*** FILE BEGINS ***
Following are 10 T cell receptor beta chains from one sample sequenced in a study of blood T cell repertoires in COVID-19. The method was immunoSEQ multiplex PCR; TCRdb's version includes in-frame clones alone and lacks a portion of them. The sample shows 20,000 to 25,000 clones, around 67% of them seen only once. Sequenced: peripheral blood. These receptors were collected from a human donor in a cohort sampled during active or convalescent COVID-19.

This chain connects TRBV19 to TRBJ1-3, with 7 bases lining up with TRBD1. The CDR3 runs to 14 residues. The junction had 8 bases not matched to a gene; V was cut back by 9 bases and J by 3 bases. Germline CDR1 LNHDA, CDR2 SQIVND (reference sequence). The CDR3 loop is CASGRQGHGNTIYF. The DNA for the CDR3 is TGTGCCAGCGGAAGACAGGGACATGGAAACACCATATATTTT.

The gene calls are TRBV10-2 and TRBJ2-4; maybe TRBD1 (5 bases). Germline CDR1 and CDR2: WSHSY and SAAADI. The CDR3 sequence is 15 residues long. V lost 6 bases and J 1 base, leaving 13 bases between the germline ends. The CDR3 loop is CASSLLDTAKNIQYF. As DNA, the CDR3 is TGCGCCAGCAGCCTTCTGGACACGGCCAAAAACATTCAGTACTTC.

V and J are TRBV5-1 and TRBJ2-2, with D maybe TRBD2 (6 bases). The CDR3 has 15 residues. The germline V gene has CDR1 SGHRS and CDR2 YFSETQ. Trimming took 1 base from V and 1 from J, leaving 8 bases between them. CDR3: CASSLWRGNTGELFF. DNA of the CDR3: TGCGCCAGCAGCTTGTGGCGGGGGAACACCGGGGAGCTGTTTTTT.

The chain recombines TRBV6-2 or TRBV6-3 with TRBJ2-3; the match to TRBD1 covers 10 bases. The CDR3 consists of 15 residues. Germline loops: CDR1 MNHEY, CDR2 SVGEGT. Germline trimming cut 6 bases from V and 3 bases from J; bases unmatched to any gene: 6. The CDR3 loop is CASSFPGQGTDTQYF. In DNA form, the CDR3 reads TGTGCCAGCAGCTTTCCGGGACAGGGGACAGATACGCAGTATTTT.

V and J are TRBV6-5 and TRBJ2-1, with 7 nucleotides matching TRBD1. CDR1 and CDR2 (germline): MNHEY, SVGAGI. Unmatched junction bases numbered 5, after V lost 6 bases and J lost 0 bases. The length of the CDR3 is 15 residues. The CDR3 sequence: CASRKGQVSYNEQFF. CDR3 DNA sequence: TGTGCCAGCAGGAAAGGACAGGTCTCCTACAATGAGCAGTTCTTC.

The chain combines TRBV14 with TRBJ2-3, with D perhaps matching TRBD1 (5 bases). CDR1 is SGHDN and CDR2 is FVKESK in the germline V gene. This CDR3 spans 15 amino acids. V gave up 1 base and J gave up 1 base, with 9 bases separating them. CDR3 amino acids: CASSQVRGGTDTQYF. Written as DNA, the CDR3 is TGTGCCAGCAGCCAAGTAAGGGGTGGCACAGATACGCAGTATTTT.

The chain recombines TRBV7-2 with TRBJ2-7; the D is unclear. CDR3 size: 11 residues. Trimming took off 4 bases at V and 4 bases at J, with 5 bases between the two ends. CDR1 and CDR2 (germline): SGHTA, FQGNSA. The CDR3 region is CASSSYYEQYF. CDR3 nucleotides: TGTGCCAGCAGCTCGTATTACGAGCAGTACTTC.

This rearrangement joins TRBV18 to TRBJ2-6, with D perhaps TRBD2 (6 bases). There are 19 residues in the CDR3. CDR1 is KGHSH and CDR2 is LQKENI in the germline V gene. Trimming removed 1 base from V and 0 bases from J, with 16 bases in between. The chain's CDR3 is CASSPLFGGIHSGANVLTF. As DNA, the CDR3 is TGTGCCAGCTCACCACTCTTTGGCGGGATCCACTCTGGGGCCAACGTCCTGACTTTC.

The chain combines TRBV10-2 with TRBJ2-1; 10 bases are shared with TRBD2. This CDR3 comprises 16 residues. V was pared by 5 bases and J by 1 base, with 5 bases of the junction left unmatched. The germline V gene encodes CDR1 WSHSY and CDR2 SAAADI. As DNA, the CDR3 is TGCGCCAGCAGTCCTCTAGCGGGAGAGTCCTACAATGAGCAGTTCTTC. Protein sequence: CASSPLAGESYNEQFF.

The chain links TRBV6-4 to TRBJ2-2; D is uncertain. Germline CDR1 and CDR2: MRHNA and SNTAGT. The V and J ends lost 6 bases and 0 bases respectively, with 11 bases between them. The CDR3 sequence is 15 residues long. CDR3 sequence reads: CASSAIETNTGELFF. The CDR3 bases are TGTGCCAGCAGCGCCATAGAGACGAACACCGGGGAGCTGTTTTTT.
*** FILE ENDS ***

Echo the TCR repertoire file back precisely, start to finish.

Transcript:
Following are 10 T cell receptor beta chains from one sample sequenced in a study of blood T cell repertoires in COVID-19. The method was immunoSEQ multiplex PCR; TCRdb's version includes in-frame clones alone and lacks a portion of them. The sample shows 20,000 to 25,000 clones, around 67% of them seen only once. Sequenced: peripheral blood. These receptors were collected from a human donor in a cohort sampled during active or convalescent COVID-19.

This chain connects TRBV19 to TRBJ1-3, with 7 bases lining up with TRBD1. The CDR3 runs to 14 residues. The junction had 8 bases not matched to a gene; V was cut back by 9 bases and J by 3 bases. Germline CDR1 LNHDA, CDR2 SQIVND (reference sequence). The CDR3 loop is CASGRQGHGNTIYF. The DNA for the CDR3 is TGTGCCAGCGGAAGACAGGGACATGGAAACACCATATATTTT.

The gene calls are TRBV10-2 and TRBJ2-4; maybe TRBD1 (5 bases). Germline CDR1 and CDR2: WSHSY and SAAADI. The CDR3 sequence is 15 residues long. V lost 6 bases and J 1 base, leaving 13 bases between the germline ends. The CDR3 loop is CASSLLDTAKNIQYF. As DNA, the CDR3 is TGCGCCAGCAGCCTTCTGGACACGGCCAAAAACATTCAGTACTTC.

V and J are TRBV5-1 and TRBJ2-2, with D maybe TRBD2 (6 bases). The CDR3 has 15 residues. The germline V gene has CDR1 SGHRS and CDR2 YFSETQ. Trimming took 1 base from V and 1 from J, leaving 8 bases between them. CDR3: CASSLWRGNTGELFF. DNA of the CDR3: TGCGCCAGCAGCTTGTGGCGGGGGAACACCGGGGAGCTGTTTTTT.

The chain recombines TRBV6-2 or TRBV6-3 with TRBJ2-3; the match to TRBD1 covers 10 bases. The CDR3 consists of 15 residues. Germline loops: CDR1 MNHEY, CDR2 SVGEGT. Germline trimming cut 6 bases from V and 3 bases from J; bases unmatched to any gene: 6. The CDR3 loop is CASSFPGQGTDTQYF. In DNA form, the CDR3 reads TGTGCCAGCAGCTTTCCGGGACAGGGGACAGATACGCAGTATTTT.

V and J are TRBV6-5 and TRBJ2-1, with 7 nucleotides matching TRBD1. CDR1 and CDR2 (germline): MNHEY, SVGAGI. Unmatched junction bases numbered 5, after V lost 6 bases and J lost 0 bases. The length of the CDR3 is 15 residues. The CDR3 sequence: CASRKGQVSYNEQFF. CDR3 DNA sequence: TGTGCCAGCAGGAAAGGACAGGTCTCCTACAATGAGCAGTTCTTC.

The chain combines TRBV14 with TRBJ2-3, with D perhaps matching TRBD1 (5 bases). CDR1 is SGHDN and CDR2 is FVKESK in the germline V gene. This CDR3 spans 15 amino acids. V gave up 1 base and J gave up 1 base, with 9 bases separating them. CDR3 amino acids: CASSQVRGGTDTQYF. Written as DNA, the CDR3 is TGTGCCAGCAGCCAAGTAAGGGGTGGCACAGATACGCAGTATTTT.

The chain recombines TRBV7-2 with TRBJ2-7; the D is unclear. CDR3 size: 11 residues. Trimming took off 4 bases at V and 4 bases at J, with 5 bases between the two ends. CDR1 and CDR2 (germline): SGHTA, FQGNSA. The CDR3 region is CASSSYYEQYF. CDR3 nucleotides: TGTGCCAGCAGCTCGTATTACGAGCAGTACTTC.

This rearrangement joins TRBV18 to TRBJ2-6, with D perhaps TRBD2 (6 bases). There are 19 residues in the CDR3. CDR1 is KGHSH and CDR2 is LQKENI in the germline V gene. Trimming removed 1 base from V and 0 bases from J, with 16 bases in between. The chain's CDR3 is CASSPLFGGIHSGANVLTF. As DNA, the CDR3 is TGTGCCAGCTCACCACTCTTTGGCGGGATCCACTCTGGGGCCAACGTCCTGACTTTC.

The chain combines TRBV10-2 with TRBJ2-1; 10 bases are shared with TRBD2. This CDR3 comprises 16 residues. V was pared by 5 bases and J by 1 base, with 5 bases of the junction left unmatched. The germline V gene encodes CDR1 WSHSY and CDR2 SAAADI. As DNA, the CDR3 is TGCGCCAGCAGTCCTCTAGCGGGAGAGTCCTACAATGAGCAGTTCTTC. Protein sequence: CASSPLAGESYNEQFF.

The chain links TRBV6-4 to TRBJ2-2; D is uncertain. Germline CDR1 and CDR2: MRHNA and SNTAGT. The V and J ends lost 6 bases and 0 bases respectively, with 11 bases between them. The CDR3 sequence is 15 residues long. CDR3 sequence reads: CASSAIETNTGELFF. The CDR3 bases are TGTGCCAGCAGCGCCATAGAGACGAACACCGGGGAGCTGTTTTTT.